How Profitable Was AMC’s Mad Men?
Though Mad Men’s story was about advertising, AMC’s strategy for the show was not.
By AMANDA D. LOTZ
Far more profound than what has happened to Don Draper in the last eight years is what has happened to AMC. The channel moved from obscurity to a channel that would be missed if a cable system dropped it. Though Mad Men’s story was about advertising, AMC’s strategy for the show was not.
AMC launched in 1984 as a subscription cable channel of classic movies, shown complete without commercial interruption. AMC began accepting advertising in 1998 and initially kept commercials to between films. By 2001, it began interrupting films with commercials — although only programmed eight minutes of commercials per hour, while it was standard to feature twice that.
Mad Men was always a prestige project for AMC, it set out to find its “Sopranos,” and it wasn’t about developing a show that would draw a mass audience and massive advertising dollars. Unlike most cable channels, AMC was relatively unconnected from a major media conglomerate. AMC was part of a cluster of cable channels including IFC, Sundance, and WeTV known as Rainbow Media and owned by the cable service provider Cablevision. None of the Rainbow-owned channels was particularly well known or in demand when Mad Men launched.
AMC’s move into original scripted series was consequently motivated by larger business concerns than those driving channels connected to major media conglomerates such as USA, TNT, or FX. Though carriage of its channels on Cablevision systems was secure, Rainbow needed a channel that it could use to drive carriage of its other channels as cable tiers grew bloated and to warrant higher subscriber fees.
When Mad Men debuted in 2007, AMC ranked 21st among cable channels in prime-time viewership. The series wasn’t a clear hit out of the gate, and in truth, the series was never a hit by conventional measures. Mad Men debuted to 1.6 million viewers and averaged about two million viewers over its run. The series was an enormous critical success and won Emmy awards for best dramatic series in it first four seasons, a Peabody award, as well as other honors.
Someone living in the US from 2007–2015 could reasonably be forgiven for believing Mad Men was much more widely viewed. As had been the case of The Sopranos before it, the series caught the fancy of journalists and entertainment pundits so that the number of articles published about Mad Men bore little relation to the relative size of its audience. But by Mad Men’s arrival, different measures of success were emerging that AMC capitalized upon.
The “profitability” of Mad Men has been a topic raised by many of the journalists writing about it. Mad Men was profitable, but not in the way traditionally measured. Mad Men cost AMC about twice as much as it earned in advertising. AMC paid Lionsgate, the studio that produced and owns Mad Men, about $2 million per episode or $26 million a year.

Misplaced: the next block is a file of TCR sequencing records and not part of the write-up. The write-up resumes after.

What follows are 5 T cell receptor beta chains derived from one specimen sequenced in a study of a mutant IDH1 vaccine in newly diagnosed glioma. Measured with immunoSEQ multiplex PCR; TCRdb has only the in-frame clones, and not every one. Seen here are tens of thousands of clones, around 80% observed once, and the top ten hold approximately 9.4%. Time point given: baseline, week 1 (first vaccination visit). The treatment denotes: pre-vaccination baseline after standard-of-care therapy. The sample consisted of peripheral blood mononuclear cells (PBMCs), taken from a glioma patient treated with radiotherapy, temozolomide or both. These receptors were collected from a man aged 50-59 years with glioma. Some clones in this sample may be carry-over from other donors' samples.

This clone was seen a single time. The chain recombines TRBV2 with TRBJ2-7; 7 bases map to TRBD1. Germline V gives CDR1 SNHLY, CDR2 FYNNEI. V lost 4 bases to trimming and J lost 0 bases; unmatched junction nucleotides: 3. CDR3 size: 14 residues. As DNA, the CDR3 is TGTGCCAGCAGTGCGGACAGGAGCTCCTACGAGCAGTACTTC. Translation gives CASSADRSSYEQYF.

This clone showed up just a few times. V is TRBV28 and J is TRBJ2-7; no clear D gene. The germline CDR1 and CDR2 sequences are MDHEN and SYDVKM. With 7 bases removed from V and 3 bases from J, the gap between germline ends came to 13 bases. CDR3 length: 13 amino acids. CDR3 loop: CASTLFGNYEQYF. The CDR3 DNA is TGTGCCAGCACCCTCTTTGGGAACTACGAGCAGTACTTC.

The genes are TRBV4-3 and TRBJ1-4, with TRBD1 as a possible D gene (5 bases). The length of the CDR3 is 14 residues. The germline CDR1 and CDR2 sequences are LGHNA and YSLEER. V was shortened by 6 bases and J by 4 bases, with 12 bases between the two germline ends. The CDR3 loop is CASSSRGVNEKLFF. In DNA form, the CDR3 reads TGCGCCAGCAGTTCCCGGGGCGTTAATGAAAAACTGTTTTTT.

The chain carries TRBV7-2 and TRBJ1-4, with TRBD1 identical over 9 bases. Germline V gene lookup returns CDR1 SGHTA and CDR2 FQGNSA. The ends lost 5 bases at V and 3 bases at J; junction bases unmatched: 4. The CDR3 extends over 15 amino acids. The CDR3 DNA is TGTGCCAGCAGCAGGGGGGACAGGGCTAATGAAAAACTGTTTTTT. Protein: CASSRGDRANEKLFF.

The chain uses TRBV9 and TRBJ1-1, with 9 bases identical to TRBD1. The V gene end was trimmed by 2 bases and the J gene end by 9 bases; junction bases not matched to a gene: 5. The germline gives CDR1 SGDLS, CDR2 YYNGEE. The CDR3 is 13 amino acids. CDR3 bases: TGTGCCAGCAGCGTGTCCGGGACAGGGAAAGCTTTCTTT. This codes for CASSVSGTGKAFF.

Industry analysts estimated the channel received about $22,000 dollars per 30-second commercial for the first airing of Mad Men and $12,000 for rerun airings. AMC still runs far fewer ads than most cable channels. By those back-of-the-envelope estimates, at 20 ads an hour and two rerun airings, Mad Men might earn AMC about $12 million in advertising per season. And that doesn’t include the costs incurred by AMC in promoting the show.
But ads are only half of a cable channel’s business model. The motivation for a cable channel to develop original scripted series emerged from a desire to ensure cable service providers found the channel relevant and to increase the fees the channel could charge service providers.
Between Mad Men’s 2007 debut and 2010, the fees service providers such as Comcast and DirecTV paid for AMC increased by two cents per subscriber. That may sound insignificant, but that two cents multiplied by the 95 million homes that AMC reaches — regardless of whether they watch it — multiplied by 12 months, equals $22.8 million a year.
The increase in the subscriber fee goes a long way to explaining why cable channels gamble on original series and how a niche hit such as Mad Men can prove lucrative. In 2011, after blockbuster The Walking Dead premiered on AMC, Michael Idov reported the subscriber fee had grown an additional 15 cents, which would mean an additional $1.7 billion of subscriber revenue. This was especially beneficial in the valuation of AMC Networks as it went public in 2011.
Certainly the fee growth would not have been so profound if AMC hadn’t followed Mad Men with Breaking Bad and The Walking Dead. The case of Mad Men for AMC illustrates why cable programs — even those on advertiser-supported channels — look so different from those on broadcast networks, as well as why cable bills continue to grow as considerably as the content on the channels they provide.
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